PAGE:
Adjustment in Typically Developing Siblings of Children with ASD: The Impact of Sex, Age, and Birth Order

Poster Presentation
Thursday, May 2, 2019: 5:30 PM-7:00 PM
Room: 710 (Palais des congres de Montreal)
M. L. McNair1, M. Coffman2, N. Kelso3, J. McPartland1 and J. Wolf1, (1)Child Study Center, Yale University School of Medicine, New Haven, CT, (2)Virginia Tech, Blacksburg, VA, (3)University of Maryland, College Park, College Park, MD
Background: The current literature investigating adjustment and behavior challenges in typically developing siblings of children with ASD (TD-Sibs) reports inconsistent findings. Some studies report TD-Sibs demonstrate adjustment problems compared to normative samples, while others report no significant differences. However, the inconsistent literature may reflect the influence of modulating factors that impact sibling adjustment. While some modulating factors, such as maternal stress and affected sibling’s ASD severity, have been investigated with mixed results, other potential modulators (e.g. birth order) have yet to be fully explored. Recent literature suggests TD-Sibs younger than their affected sibling may exhibit problem behaviors because of increased stress from birth due to the presence of a sibling with ASD or modeling sibling behavior.

Objectives: To investigate the impact of modulating factors such as sex, age, and birth order on TD-Sib adjustment. We hypothesized that TD-Sibs younger than their sibling with ASD will exhibit more adjustment challenges compared to older TD-Sibs and age-based norms.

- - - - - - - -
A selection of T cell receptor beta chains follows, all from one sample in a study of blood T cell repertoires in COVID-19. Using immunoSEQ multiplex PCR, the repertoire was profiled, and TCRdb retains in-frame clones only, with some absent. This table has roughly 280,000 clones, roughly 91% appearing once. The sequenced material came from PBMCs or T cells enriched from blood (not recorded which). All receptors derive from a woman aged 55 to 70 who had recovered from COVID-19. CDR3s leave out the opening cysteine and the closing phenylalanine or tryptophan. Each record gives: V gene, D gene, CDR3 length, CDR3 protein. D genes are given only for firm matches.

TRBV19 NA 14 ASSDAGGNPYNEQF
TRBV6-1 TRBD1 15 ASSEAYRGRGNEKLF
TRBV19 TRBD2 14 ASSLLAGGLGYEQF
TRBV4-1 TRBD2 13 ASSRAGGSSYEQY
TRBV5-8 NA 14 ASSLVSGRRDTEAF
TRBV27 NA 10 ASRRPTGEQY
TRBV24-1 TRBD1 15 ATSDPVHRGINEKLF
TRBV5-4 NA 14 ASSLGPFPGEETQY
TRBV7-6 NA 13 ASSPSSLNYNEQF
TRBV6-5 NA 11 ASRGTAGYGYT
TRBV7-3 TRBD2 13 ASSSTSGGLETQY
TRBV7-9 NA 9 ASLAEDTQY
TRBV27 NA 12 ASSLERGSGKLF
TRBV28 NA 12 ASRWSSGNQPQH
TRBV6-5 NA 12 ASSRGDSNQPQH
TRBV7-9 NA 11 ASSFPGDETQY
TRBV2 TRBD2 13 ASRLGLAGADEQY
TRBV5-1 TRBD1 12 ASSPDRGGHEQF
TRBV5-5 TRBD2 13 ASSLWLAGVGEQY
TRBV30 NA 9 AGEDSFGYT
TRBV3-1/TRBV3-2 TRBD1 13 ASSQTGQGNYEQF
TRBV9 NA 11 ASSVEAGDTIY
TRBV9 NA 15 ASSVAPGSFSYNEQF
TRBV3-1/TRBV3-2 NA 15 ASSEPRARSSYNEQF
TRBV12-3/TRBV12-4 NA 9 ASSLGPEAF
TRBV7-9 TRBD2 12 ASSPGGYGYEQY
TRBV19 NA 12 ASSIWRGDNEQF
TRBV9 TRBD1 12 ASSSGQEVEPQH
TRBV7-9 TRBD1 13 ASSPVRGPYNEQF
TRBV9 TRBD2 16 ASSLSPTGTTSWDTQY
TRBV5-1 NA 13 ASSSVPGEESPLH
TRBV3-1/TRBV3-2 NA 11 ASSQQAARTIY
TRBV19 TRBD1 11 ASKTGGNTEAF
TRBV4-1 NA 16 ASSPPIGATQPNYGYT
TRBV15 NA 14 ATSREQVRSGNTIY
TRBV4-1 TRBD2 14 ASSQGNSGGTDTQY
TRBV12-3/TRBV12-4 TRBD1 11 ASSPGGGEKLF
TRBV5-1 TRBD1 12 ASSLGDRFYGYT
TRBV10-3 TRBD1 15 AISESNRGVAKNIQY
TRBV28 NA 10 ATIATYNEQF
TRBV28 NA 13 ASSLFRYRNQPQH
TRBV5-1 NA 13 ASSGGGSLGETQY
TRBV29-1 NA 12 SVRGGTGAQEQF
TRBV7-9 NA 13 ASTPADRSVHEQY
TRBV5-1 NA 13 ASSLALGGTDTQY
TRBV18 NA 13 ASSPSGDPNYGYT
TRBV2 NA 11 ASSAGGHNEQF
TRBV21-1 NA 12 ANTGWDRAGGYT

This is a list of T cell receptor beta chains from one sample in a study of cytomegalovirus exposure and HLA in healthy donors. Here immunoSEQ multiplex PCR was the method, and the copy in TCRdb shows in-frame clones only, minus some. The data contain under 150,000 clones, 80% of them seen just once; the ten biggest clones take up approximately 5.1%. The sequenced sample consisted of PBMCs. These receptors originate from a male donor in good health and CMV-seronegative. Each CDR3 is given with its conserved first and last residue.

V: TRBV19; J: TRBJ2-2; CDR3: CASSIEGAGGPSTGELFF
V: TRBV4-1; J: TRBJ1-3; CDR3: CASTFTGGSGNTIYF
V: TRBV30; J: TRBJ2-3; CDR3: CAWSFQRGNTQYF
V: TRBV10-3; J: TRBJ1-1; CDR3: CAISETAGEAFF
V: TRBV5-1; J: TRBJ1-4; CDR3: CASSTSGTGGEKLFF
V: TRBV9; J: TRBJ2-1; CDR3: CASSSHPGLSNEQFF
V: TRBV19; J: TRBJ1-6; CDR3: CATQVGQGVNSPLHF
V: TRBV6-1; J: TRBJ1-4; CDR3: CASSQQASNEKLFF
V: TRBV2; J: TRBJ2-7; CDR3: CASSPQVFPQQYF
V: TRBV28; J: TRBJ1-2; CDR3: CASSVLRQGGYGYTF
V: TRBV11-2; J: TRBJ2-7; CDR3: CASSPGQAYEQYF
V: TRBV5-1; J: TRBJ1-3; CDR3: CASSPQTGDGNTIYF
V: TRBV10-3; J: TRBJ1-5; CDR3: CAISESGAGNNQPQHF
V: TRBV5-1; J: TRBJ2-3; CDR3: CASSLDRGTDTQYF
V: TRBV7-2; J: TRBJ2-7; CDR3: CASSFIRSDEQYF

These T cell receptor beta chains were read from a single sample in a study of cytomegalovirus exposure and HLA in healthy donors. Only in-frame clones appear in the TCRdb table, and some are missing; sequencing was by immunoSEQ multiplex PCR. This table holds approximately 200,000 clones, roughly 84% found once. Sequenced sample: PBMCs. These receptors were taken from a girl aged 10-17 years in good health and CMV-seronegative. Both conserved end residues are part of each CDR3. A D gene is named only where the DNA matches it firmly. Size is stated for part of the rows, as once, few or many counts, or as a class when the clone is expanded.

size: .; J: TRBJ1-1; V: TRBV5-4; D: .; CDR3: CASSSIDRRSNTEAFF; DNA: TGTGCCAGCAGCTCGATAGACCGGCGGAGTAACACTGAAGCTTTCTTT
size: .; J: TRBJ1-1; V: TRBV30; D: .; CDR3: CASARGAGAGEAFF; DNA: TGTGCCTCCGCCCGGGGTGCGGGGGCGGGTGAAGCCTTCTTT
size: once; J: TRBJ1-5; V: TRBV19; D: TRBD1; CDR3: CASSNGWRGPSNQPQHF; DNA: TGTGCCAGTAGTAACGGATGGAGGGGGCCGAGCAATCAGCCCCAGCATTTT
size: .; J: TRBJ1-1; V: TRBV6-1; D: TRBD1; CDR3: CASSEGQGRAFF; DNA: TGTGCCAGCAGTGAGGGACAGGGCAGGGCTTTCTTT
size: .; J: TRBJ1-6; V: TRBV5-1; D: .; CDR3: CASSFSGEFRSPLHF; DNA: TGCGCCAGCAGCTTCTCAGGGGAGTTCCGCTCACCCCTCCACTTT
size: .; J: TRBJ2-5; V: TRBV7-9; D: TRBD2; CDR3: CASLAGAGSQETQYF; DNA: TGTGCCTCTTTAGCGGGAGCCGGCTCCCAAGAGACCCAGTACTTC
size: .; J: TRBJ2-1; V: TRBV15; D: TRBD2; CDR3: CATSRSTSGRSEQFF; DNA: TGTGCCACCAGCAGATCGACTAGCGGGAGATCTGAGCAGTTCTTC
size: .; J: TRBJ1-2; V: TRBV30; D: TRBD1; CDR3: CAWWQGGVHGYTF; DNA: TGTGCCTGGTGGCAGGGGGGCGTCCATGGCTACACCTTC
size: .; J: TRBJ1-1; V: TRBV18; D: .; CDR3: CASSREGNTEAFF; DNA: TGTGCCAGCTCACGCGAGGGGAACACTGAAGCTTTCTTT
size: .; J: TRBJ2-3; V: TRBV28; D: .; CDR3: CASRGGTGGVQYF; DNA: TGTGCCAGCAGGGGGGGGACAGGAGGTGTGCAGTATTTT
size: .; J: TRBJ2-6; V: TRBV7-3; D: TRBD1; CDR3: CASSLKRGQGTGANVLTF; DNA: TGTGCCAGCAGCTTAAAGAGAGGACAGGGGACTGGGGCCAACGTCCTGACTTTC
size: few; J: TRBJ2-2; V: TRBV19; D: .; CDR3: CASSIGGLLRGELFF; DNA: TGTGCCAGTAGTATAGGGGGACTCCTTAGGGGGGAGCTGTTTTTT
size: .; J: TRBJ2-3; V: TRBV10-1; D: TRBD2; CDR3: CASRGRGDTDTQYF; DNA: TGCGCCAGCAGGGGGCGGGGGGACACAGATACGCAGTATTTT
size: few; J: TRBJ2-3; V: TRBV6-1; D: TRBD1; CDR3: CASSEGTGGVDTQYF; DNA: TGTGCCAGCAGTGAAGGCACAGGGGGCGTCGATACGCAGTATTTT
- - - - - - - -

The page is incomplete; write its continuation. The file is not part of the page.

Methods: Thirty-four families with at least one TD-Sib (N=34, 6-12 years, mean age=8.9 years) and one child with ASD were recruited through a larger study investigating the effectiveness of a sibling support group. Prior to support group participation, one parent completed the Child Symptom Inventory-4 (CSI-4) and Behavior Assessment System for Children, Second Edition (BASC-2) to measure the TD-Sib’s emotional and behavioral adjustment. To investigate the difference in clinical/subclinical occurrences in adjustment difficulties between TD-Sibs and normative samples, binomial t-tests were conducted for each CSI-4 and BASC-2 subscale. Within the TD-Sib sample, independent sample t-tests were used to compare subscale scores between males and females, TD-Sibs younger or older than the affected sibling, and TD-Sibs younger than eight (<8) or eight and older (8+; cutoff selected to correspond to BASC-2 normative age groupings).

Results: On the CSI-4, male and female TD-Sibs showed no significant differences in adjustment and scored in the normative range on all subscales. However, the proportion of female TD-Sibs with subclinical Depression subscale scores was lower than population norms (p<0.05). TD-Sibs younger than their affected sibling had greater challenges than older TD-Sibs on BASC-2 Daily Living Skills subscale (t(29)=-2.06, p<0.05). Compared to TD-Sibs 8+, TD-Sibs <8 exhibited worse adjustment on BASC-2 Functional Communication (t(32)=2.55, p<0.05) and marginally more impairment on BASC-2 Attention (t(32)=2.01, p=0.053) and Conduct (t(32)=1.10, p=0.054) subscales. Likewise, the proportions of TD-Sibs <8 with subclinical adjustment difficulties on the BASC-2 Depression subscale was higher than population norms (p<0.05). The proportions of TD-Sibs 8+ with adjustment challenges on all CSI-4 and BASC-2 subscales were comparable to or less than population norms (BASC-2 Somatization, Withdrawal, Leadership, Functional Communication, p-values<0.05).

Conclusions: TD-Sibs did not exhibit difficulties in their parent-reported adjustment and scored in the normative range on both adjustment measures. However, our findings suggest an effect of birth order and developmental age, such that TD-Sibs younger than their affected sibling or younger than eight showed more adjustment challenges. Understanding the psychological well-being of TD-Sibs may help inform family and sibling support groups as well as sibling-mediated interventions for children with ASD.